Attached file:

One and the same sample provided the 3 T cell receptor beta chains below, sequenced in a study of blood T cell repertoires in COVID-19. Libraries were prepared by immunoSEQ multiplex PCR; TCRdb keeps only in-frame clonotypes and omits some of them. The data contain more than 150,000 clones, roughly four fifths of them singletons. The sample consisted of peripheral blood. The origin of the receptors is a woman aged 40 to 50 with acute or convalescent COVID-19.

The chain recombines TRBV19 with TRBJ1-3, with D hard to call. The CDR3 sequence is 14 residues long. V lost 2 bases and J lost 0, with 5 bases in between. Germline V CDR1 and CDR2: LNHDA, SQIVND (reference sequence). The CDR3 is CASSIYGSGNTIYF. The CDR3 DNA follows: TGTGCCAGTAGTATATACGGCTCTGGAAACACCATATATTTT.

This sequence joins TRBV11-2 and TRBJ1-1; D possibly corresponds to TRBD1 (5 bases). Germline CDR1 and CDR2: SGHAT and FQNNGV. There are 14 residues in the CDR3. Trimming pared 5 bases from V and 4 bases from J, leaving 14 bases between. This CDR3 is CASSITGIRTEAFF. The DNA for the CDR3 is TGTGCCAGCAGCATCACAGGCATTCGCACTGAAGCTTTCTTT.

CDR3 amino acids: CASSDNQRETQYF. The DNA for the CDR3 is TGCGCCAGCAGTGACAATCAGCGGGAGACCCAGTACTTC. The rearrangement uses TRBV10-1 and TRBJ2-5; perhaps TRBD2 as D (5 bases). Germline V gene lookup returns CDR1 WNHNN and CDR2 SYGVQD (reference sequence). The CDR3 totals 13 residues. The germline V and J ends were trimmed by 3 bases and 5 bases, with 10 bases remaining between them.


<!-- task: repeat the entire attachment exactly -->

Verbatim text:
One and the same sample provided the 3 T cell receptor beta chains below, sequenced in a study of blood T cell repertoires in COVID-19. Libraries were prepared by immunoSEQ multiplex PCR; TCRdb keeps only in-frame clonotypes and omits some of them. The data contain more than 150,000 clones, roughly four fifths of them singletons. The sample consisted of peripheral blood. The origin of the receptors is a woman aged 40 to 50 with acute or convalescent COVID-19.

The chain recombines TRBV19 with TRBJ1-3, with D hard to call. The CDR3 sequence is 14 residues long. V lost 2 bases and J lost 0, with 5 bases in between. Germline V CDR1 and CDR2: LNHDA, SQIVND (reference sequence). The CDR3 is CASSIYGSGNTIYF. The CDR3 DNA follows: TGTGCCAGTAGTATATACGGCTCTGGAAACACCATATATTTT.

This sequence joins TRBV11-2 and TRBJ1-1; D possibly corresponds to TRBD1 (5 bases). Germline CDR1 and CDR2: SGHAT and FQNNGV. There are 14 residues in the CDR3. Trimming pared 5 bases from V and 4 bases from J, leaving 14 bases between. This CDR3 is CASSITGIRTEAFF. The DNA for the CDR3 is TGTGCCAGCAGCATCACAGGCATTCGCACTGAAGCTTTCTTT.

CDR3 amino acids: CASSDNQRETQYF. The DNA for the CDR3 is TGCGCCAGCAGTGACAATCAGCGGGAGACCCAGTACTTC. The rearrangement uses TRBV10-1 and TRBJ2-5; perhaps TRBD2 as D (5 bases). Germline V gene lookup returns CDR1 WNHNN and CDR2 SYGVQD (reference sequence). The CDR3 totals 13 residues. The germline V and J ends were trimmed by 3 bases and 5 bases, with 10 bases remaining between them.